WT Stevens Construction, a black-owned construction management and services firm located in Flint, Michigan, has earned a multi-million dollar contract to replace corroded lead pipes. Due to insuffi- cient water treatment, over 100,000 residents were potentially exposed to high levels of lead in the drinking water. The Network Journal reports that WT Stevens is “one of just four companies recently contracted—under a court order—to replace more than 18,000 lead corroded pipes.”
Rhonda Grayer, vice-president of WT Stevens, is excited to have the opportunity to work on the company’s largest project to date and help the community while doing so. “I will tell you that it is really exciting, and the most important part of it is the opportunity to employ people who may not have had other opportunities,” Grayer said. According to the Hub Flint, “the company has hired about 20 staff, ranging from clerical and general laborers to plumbers and machine operators. Among the added personnel are ex-offenders and youth, two segments of Flint’s population the company recognizes for unique training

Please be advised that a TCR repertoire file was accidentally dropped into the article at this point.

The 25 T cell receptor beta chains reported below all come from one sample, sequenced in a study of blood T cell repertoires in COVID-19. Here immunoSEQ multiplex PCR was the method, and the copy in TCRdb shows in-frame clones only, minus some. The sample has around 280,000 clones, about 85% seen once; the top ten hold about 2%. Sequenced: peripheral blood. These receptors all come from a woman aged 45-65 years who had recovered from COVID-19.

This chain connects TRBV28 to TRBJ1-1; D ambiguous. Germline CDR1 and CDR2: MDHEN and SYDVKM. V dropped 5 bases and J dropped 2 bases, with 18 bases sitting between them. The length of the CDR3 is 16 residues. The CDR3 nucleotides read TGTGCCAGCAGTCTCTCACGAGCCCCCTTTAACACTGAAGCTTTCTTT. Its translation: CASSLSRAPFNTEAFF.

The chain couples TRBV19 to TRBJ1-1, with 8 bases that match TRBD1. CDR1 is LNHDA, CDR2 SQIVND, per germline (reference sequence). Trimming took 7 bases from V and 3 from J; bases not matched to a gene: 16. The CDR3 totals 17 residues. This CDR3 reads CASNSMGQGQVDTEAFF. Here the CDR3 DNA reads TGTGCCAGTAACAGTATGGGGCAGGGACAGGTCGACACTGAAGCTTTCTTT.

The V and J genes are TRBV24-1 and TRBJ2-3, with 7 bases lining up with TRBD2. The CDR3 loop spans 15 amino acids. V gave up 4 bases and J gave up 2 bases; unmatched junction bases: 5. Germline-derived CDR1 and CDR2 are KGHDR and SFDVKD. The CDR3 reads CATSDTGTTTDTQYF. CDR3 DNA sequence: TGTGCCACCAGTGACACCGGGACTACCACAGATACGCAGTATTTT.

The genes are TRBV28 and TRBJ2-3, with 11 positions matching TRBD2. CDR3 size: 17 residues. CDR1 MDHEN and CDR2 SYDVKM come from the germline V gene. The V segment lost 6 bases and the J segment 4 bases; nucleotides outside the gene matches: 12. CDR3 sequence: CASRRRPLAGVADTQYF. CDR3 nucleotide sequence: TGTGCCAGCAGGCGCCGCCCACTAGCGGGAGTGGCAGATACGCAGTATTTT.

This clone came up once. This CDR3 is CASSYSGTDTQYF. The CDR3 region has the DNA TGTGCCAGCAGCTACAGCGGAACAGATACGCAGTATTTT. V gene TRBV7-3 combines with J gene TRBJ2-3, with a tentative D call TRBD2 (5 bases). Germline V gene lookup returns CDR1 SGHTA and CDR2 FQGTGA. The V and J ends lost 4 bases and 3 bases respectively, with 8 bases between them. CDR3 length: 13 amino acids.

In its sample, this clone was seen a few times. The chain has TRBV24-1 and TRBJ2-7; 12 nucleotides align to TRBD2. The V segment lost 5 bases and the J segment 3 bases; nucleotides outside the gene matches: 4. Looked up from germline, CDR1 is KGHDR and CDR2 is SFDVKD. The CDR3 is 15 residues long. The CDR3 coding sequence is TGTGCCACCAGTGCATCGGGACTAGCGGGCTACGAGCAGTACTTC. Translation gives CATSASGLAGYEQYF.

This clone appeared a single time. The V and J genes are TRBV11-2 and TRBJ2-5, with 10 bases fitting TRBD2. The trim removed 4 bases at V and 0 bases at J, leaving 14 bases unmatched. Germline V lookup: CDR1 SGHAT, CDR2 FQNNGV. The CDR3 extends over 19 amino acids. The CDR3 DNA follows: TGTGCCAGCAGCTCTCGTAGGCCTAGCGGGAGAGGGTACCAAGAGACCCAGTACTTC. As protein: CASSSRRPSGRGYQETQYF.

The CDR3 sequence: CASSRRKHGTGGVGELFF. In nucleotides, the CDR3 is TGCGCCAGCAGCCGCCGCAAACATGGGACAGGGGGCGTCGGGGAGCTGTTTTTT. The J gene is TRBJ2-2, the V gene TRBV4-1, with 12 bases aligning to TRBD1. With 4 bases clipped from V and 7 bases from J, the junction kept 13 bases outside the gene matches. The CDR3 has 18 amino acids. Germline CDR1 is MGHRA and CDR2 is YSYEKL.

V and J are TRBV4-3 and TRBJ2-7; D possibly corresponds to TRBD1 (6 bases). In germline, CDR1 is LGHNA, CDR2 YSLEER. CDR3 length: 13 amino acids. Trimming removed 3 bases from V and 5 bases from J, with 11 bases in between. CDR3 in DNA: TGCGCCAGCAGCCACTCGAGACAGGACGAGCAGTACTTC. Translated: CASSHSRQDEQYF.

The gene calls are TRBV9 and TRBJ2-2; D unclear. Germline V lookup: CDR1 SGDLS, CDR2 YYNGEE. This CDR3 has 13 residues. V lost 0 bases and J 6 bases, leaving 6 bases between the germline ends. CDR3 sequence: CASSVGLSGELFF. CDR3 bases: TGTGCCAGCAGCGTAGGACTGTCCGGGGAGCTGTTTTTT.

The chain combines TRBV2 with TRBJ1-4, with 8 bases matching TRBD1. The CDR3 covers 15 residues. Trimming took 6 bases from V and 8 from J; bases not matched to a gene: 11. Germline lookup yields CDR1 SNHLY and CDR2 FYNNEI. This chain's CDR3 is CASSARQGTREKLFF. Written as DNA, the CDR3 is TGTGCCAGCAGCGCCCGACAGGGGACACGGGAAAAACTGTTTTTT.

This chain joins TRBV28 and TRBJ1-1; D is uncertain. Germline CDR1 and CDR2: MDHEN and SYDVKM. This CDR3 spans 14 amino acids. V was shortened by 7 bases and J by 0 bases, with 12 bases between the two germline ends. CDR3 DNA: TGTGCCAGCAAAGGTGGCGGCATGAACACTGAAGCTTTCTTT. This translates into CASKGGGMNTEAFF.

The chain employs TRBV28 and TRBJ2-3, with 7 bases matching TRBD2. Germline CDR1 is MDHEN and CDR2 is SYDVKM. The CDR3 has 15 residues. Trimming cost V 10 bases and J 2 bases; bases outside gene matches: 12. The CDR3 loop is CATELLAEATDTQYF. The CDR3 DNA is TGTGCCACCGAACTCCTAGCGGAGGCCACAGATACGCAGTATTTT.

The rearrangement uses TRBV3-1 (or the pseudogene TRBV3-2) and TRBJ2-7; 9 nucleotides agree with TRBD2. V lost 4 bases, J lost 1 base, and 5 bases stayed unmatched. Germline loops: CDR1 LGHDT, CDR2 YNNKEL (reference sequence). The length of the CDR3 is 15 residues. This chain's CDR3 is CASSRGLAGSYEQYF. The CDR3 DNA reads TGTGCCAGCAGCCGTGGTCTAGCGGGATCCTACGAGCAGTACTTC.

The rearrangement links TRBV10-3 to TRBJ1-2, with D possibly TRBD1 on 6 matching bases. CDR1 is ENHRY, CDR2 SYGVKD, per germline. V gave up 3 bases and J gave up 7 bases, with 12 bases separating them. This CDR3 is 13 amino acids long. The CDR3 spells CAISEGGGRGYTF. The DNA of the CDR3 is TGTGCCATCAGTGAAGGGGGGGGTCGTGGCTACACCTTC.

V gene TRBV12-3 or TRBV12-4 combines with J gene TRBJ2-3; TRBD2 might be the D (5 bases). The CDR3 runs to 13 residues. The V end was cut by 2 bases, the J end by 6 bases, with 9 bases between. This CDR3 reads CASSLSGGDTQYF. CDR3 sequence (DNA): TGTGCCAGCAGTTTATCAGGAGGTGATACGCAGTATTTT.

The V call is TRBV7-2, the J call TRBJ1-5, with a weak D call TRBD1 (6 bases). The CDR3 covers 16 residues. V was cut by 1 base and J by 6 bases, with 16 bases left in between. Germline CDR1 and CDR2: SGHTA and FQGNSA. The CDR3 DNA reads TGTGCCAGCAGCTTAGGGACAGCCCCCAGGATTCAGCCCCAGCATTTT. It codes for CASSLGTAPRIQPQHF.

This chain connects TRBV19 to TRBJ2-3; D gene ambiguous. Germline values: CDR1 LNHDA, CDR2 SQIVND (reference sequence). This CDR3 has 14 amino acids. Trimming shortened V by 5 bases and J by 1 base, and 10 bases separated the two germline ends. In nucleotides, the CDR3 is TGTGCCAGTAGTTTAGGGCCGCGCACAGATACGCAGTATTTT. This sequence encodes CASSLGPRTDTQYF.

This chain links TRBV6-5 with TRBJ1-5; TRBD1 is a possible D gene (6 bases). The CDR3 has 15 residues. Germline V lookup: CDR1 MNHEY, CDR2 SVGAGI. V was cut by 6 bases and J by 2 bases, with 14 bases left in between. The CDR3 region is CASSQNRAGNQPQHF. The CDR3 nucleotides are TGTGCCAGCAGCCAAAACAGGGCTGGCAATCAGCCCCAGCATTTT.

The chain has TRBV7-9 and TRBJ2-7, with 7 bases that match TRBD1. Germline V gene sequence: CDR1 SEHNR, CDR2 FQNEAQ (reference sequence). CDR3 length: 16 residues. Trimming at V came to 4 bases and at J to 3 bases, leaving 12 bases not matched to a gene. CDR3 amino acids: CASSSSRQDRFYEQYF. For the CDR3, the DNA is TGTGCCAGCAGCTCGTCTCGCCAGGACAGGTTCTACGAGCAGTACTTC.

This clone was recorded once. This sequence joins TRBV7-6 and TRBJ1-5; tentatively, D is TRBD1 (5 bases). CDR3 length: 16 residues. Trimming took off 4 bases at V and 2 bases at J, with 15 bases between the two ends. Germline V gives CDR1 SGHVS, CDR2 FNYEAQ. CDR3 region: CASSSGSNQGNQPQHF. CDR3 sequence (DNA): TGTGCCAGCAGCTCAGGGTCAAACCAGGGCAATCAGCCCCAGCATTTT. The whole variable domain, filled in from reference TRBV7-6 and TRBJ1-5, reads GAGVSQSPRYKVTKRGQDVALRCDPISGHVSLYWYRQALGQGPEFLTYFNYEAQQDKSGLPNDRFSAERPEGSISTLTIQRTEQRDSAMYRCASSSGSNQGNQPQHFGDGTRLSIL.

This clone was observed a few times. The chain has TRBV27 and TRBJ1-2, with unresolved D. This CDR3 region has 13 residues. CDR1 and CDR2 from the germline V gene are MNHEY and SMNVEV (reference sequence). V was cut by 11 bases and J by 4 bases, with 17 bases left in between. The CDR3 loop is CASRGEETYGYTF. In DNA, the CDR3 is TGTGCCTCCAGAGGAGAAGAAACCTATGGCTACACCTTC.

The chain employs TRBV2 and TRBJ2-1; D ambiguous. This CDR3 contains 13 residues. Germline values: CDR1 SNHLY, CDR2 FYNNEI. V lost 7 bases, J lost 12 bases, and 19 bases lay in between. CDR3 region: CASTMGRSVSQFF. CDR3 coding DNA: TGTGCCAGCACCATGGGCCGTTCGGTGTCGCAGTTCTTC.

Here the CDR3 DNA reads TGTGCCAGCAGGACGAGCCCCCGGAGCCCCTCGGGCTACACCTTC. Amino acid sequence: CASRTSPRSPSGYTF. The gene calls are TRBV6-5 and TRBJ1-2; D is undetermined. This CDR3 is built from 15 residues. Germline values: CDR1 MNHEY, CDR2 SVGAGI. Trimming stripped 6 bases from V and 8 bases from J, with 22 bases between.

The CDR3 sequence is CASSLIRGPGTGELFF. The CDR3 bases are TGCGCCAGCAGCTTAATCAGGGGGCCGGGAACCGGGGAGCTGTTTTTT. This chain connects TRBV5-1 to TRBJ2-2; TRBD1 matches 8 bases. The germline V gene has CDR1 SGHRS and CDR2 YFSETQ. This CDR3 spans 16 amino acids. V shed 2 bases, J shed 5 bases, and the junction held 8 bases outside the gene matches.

and experience needs.”
Rhonda Grayer’s husband, Jeff Grayer, serves as a project manager for the company and is a former NBA player for the Golden State Warriors and Milwaukee Bucks where he played for more than 10 years.
“This is a major project that will ensure public safety and start rebuilding trust between the city and the community … something that has been missing awhile,” Jeff Grayer said in an interview with the Network Journal. The family-owned company was founded by W.T. Stevens in the late 1990s. When Stevens died in 2002, Rhonda Grayer and her seven siblings joined together and began the work of continuing
his legacy. When asked about how her father would feel if he were still alive, Rhonda comments, “Now, it is definitely a family business. We all do something. I think he would be very, very proud of where we are at this time.” The company’s target is to have all 18,000 lead-corroded residential pipes replaced by December 2019, with 6,000 replaced by the end of the year.